Using cutting edge search engine optimisation (SEO) and email marketing techniques can easily boost a website’s Google ranking, but good SEO should always be supported with solid website design.
According to digital marketing industry expert Howard Rybko, chief executive officer of Syncrony, once a user arrives at a company’s website – having got there through a natural search engine marketing link or a pay per click advert – they will not stick around unless they find the information they are after.
And that means having a clear, functional website that can be easily navigated.
Writing for Media Update, Mr Rybko said: "It is important to be clear exactly what the primary purpose of the website is. This outcome must be relentlessly pursued."
He claimed that additional functionality – such as video and flash animations – can be integrated once a website is up and running – and useable.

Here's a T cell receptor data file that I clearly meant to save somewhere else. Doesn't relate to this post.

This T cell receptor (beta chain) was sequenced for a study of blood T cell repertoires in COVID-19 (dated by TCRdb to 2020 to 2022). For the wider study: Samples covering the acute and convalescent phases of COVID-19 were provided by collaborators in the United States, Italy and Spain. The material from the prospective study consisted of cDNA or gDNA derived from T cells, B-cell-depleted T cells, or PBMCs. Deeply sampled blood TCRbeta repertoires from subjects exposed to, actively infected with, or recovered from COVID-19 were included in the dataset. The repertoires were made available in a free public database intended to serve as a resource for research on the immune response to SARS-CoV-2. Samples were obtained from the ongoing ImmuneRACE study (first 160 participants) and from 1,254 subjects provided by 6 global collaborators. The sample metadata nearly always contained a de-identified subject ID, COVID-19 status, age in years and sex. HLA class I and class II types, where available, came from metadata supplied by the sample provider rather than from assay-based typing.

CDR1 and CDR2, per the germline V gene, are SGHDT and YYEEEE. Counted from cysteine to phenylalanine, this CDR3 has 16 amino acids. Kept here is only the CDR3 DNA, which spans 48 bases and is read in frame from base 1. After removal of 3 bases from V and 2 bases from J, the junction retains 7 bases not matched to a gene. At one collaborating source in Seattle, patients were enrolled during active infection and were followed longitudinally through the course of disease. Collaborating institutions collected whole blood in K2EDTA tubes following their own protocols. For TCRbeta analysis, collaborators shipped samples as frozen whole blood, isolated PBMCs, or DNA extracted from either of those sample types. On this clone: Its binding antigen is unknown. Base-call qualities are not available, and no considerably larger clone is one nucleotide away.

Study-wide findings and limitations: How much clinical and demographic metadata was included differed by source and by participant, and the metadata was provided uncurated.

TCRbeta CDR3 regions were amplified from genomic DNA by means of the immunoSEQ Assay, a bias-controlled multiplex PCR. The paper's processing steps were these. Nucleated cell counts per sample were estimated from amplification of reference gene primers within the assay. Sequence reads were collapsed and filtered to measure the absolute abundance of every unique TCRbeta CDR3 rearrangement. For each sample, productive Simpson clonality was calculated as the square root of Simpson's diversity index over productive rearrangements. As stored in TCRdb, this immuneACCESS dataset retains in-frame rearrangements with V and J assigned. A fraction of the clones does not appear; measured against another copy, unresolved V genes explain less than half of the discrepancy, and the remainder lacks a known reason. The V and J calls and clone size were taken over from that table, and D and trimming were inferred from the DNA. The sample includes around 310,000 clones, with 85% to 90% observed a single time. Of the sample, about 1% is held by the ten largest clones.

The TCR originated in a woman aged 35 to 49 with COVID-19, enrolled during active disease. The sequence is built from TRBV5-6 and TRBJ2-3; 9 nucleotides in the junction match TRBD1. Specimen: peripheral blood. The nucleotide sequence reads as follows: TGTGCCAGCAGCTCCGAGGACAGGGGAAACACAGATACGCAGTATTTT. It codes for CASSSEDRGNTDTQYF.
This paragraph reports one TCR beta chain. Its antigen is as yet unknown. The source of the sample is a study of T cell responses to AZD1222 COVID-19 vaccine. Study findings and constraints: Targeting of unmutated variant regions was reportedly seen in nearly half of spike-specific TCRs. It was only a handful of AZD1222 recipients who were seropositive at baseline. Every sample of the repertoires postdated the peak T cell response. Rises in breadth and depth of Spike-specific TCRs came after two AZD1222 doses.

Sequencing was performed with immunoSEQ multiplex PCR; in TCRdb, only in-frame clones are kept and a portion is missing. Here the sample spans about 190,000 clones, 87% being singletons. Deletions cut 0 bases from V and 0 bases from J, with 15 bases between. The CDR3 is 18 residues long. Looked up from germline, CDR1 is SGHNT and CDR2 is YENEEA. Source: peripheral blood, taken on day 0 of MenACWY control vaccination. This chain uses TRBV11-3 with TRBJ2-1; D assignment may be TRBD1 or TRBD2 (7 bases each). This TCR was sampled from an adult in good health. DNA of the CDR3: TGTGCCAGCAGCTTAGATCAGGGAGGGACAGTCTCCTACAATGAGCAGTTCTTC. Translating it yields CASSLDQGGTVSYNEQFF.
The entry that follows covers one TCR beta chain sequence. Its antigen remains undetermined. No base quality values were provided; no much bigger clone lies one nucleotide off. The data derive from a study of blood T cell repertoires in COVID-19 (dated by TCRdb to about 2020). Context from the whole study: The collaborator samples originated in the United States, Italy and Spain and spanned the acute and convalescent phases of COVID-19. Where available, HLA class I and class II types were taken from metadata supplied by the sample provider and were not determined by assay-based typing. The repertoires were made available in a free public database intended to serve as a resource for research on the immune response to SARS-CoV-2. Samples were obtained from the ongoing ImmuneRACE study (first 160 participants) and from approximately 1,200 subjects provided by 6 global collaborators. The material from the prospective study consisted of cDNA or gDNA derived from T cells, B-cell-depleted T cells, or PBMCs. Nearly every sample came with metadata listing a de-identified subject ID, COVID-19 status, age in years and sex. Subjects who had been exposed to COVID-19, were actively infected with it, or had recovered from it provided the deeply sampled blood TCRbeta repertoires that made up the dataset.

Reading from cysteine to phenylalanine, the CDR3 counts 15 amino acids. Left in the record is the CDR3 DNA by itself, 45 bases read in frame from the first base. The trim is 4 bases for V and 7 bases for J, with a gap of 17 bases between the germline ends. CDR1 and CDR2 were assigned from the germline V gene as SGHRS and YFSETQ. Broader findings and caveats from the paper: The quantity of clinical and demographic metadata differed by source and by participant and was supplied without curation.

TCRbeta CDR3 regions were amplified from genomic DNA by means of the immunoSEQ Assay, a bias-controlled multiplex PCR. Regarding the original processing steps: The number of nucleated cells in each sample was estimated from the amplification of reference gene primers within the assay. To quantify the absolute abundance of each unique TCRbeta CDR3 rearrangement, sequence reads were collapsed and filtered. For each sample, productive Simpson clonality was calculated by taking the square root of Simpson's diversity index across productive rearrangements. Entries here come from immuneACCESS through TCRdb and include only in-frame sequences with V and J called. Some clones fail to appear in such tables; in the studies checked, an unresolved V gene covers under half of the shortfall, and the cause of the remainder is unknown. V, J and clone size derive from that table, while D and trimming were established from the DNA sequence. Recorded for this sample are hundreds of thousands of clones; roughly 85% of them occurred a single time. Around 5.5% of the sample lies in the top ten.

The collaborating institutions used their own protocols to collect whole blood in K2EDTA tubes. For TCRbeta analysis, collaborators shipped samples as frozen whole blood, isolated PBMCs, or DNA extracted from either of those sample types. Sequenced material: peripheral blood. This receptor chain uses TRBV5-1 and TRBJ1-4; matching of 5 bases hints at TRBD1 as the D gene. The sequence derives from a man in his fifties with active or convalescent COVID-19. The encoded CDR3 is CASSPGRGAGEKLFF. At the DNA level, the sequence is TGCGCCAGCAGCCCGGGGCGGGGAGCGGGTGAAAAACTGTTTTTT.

"The fancy, the exciting and the exotic often confuse site visitors and serve little purpose other than to make the website’s designers feel warm all over," he told the website.
Mr Rybko also suggested that digital marketing strategies – such as search marketing and website optimisation – should be part of a firm’s gradual expansion plans and companies should not expect overnight successes.
"Online presence is a gradual expansion that requires patience and hard work. Any site will receive more traffic and produce better results after the first year and with every passing year the site is active, live and consistently updated," the expert claimed.
He concluded: "The basic premise behind effective website design and website optimisation are that the process requires strategic application of resources; careful planning; and consistent work."
Meanwhile, recent research conducted by Econsultancy and ExactTarget has shown that marketing budgets for website promotion are set to grow in the coming year.
The firms noted in their Marketing Budgets 2010: Effectiveness, Measurement and Allocation report that website promotion will account for almost a quarter of total marketing spend by the end of the year.
Moreover, 28 per cent of the 1,000 US and UK firms surveyed by the organisations claimed they were shifting marketing spend away from traditional channels to bolster their digital campaigns – such as search engine optimisation.